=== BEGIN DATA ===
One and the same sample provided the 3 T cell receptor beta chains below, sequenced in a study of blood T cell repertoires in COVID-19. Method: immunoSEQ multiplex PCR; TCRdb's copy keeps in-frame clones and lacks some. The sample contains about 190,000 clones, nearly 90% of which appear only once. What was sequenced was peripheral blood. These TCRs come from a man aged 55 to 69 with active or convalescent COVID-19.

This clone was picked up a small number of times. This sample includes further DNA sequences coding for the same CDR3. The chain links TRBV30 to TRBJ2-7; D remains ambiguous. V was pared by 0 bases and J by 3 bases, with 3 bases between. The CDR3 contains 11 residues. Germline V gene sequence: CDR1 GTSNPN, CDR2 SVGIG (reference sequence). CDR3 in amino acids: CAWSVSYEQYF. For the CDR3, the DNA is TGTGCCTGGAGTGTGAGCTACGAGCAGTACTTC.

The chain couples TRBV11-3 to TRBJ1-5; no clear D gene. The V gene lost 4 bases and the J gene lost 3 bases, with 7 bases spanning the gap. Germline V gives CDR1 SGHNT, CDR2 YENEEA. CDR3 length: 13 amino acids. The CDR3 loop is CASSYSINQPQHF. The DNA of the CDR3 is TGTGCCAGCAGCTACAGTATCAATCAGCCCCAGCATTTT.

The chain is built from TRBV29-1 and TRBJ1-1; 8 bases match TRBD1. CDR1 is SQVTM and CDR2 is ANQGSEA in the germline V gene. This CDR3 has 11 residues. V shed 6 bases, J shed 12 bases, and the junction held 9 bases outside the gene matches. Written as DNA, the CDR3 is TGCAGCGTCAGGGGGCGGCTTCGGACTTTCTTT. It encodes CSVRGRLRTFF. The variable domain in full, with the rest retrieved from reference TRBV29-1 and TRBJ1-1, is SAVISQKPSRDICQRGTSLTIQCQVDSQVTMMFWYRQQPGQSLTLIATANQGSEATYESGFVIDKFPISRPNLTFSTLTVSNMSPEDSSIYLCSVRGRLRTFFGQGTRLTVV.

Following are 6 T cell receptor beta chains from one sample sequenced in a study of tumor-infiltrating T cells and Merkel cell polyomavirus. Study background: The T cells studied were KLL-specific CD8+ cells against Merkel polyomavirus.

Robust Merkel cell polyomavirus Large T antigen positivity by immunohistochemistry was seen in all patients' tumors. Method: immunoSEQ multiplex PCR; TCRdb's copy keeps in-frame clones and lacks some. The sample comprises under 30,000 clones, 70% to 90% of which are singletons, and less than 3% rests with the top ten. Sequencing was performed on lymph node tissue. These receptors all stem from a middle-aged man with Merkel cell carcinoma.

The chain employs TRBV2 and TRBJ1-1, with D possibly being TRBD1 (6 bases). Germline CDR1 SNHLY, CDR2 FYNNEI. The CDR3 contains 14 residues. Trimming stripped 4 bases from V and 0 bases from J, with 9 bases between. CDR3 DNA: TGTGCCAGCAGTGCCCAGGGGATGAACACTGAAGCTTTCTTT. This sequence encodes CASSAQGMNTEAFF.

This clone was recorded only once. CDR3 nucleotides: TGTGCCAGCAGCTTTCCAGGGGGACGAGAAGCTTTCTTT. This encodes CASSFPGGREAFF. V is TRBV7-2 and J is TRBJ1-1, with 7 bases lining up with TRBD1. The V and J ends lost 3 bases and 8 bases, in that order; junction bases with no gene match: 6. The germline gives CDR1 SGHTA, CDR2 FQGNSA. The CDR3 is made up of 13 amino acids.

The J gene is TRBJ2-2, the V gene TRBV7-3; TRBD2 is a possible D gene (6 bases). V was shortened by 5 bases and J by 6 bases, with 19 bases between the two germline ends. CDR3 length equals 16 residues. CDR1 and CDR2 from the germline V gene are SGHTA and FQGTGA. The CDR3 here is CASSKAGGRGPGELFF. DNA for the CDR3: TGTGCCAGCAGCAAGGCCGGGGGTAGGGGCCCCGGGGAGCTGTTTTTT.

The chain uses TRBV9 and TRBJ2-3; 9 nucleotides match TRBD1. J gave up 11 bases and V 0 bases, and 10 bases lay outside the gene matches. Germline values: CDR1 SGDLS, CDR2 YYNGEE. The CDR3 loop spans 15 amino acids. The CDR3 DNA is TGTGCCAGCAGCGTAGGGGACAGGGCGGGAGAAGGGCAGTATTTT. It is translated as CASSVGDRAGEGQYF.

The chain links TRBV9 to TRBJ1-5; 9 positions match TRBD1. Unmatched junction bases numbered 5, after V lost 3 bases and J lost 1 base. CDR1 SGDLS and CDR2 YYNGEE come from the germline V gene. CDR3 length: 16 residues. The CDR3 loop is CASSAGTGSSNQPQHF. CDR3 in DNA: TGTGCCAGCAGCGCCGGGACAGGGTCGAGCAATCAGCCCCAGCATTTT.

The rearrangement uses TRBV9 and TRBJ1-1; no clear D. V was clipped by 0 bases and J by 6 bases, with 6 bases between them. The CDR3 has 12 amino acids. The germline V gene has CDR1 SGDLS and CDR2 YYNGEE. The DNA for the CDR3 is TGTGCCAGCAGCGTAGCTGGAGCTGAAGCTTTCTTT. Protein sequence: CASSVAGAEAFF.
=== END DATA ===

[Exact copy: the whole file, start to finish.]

One and the same sample provided the 3 T cell receptor beta chains below, sequenced in a study of blood T cell repertoires in COVID-19. Method: immunoSEQ multiplex PCR; TCRdb's copy keeps in-frame clones and lacks some. The sample contains about 190,000 clones, nearly 90% of which appear only once. What was sequenced was peripheral blood. These TCRs come from a man aged 55 to 69 with active or convalescent COVID-19.

This clone was picked up a small number of times. This sample includes further DNA sequences coding for the same CDR3. The chain links TRBV30 to TRBJ2-7; D remains ambiguous. V was pared by 0 bases and J by 3 bases, with 3 bases between. The CDR3 contains 11 residues. Germline V gene sequence: CDR1 GTSNPN, CDR2 SVGIG (reference sequence). CDR3 in amino acids: CAWSVSYEQYF. For the CDR3, the DNA is TGTGCCTGGAGTGTGAGCTACGAGCAGTACTTC.

The chain couples TRBV11-3 to TRBJ1-5; no clear D gene. The V gene lost 4 bases and the J gene lost 3 bases, with 7 bases spanning the gap. Germline V gives CDR1 SGHNT, CDR2 YENEEA. CDR3 length: 13 amino acids. The CDR3 loop is CASSYSINQPQHF. The DNA of the CDR3 is TGTGCCAGCAGCTACAGTATCAATCAGCCCCAGCATTTT.

The chain is built from TRBV29-1 and TRBJ1-1; 8 bases match TRBD1. CDR1 is SQVTM and CDR2 is ANQGSEA in the germline V gene. This CDR3 has 11 residues. V shed 6 bases, J shed 12 bases, and the junction held 9 bases outside the gene matches. Written as DNA, the CDR3 is TGCAGCGTCAGGGGGCGGCTTCGGACTTTCTTT. It encodes CSVRGRLRTFF. The variable domain in full, with the rest retrieved from reference TRBV29-1 and TRBJ1-1, is SAVISQKPSRDICQRGTSLTIQCQVDSQVTMMFWYRQQPGQSLTLIATANQGSEATYESGFVIDKFPISRPNLTFSTLTVSNMSPEDSSIYLCSVRGRLRTFFGQGTRLTVV.

Following are 6 T cell receptor beta chains from one sample sequenced in a study of tumor-infiltrating T cells and Merkel cell polyomavirus. Study background: The T cells studied were KLL-specific CD8+ cells against Merkel polyomavirus.

Robust Merkel cell polyomavirus Large T antigen positivity by immunohistochemistry was seen in all patients' tumors. Method: immunoSEQ multiplex PCR; TCRdb's copy keeps in-frame clones and lacks some. The sample comprises under 30,000 clones, 70% to 90% of which are singletons, and less than 3% rests with the top ten. Sequencing was performed on lymph node tissue. These receptors all stem from a middle-aged man with Merkel cell carcinoma.

The chain employs TRBV2 and TRBJ1-1, with D possibly being TRBD1 (6 bases). Germline CDR1 SNHLY, CDR2 FYNNEI. The CDR3 contains 14 residues. Trimming stripped 4 bases from V and 0 bases from J, with 9 bases between. CDR3 DNA: TGTGCCAGCAGTGCCCAGGGGATGAACACTGAAGCTTTCTTT. This sequence encodes CASSAQGMNTEAFF.

This clone was recorded only once. CDR3 nucleotides: TGTGCCAGCAGCTTTCCAGGGGGACGAGAAGCTTTCTTT. This encodes CASSFPGGREAFF. V is TRBV7-2 and J is TRBJ1-1, with 7 bases lining up with TRBD1. The V and J ends lost 3 bases and 8 bases, in that order; junction bases with no gene match: 6. The germline gives CDR1 SGHTA, CDR2 FQGNSA. The CDR3 is made up of 13 amino acids.

The J gene is TRBJ2-2, the V gene TRBV7-3; TRBD2 is a possible D gene (6 bases). V was shortened by 5 bases and J by 6 bases, with 19 bases between the two germline ends. CDR3 length equals 16 residues. CDR1 and CDR2 from the germline V gene are SGHTA and FQGTGA. The CDR3 here is CASSKAGGRGPGELFF. DNA for the CDR3: TGTGCCAGCAGCAAGGCCGGGGGTAGGGGCCCCGGGGAGCTGTTTTTT.

The chain uses TRBV9 and TRBJ2-3; 9 nucleotides match TRBD1. J gave up 11 bases and V 0 bases, and 10 bases lay outside the gene matches. Germline values: CDR1 SGDLS, CDR2 YYNGEE. The CDR3 loop spans 15 amino acids. The CDR3 DNA is TGTGCCAGCAGCGTAGGGGACAGGGCGGGAGAAGGGCAGTATTTT. It is translated as CASSVGDRAGEGQYF.

The chain links TRBV9 to TRBJ1-5; 9 positions match TRBD1. Unmatched junction bases numbered 5, after V lost 3 bases and J lost 1 base. CDR1 SGDLS and CDR2 YYNGEE come from the germline V gene. CDR3 length: 16 residues. The CDR3 loop is CASSAGTGSSNQPQHF. CDR3 in DNA: TGTGCCAGCAGCGCCGGGACAGGGTCGAGCAATCAGCCCCAGCATTTT.

The rearrangement uses TRBV9 and TRBJ1-1; no clear D. V was clipped by 0 bases and J by 6 bases, with 6 bases between them. The CDR3 has 12 amino acids. The germline V gene has CDR1 SGDLS and CDR2 YYNGEE. The DNA for the CDR3 is TGTGCCAGCAGCGTAGCTGGAGCTGAAGCTTTCTTT. Protein sequence: CASSVAGAEAFF.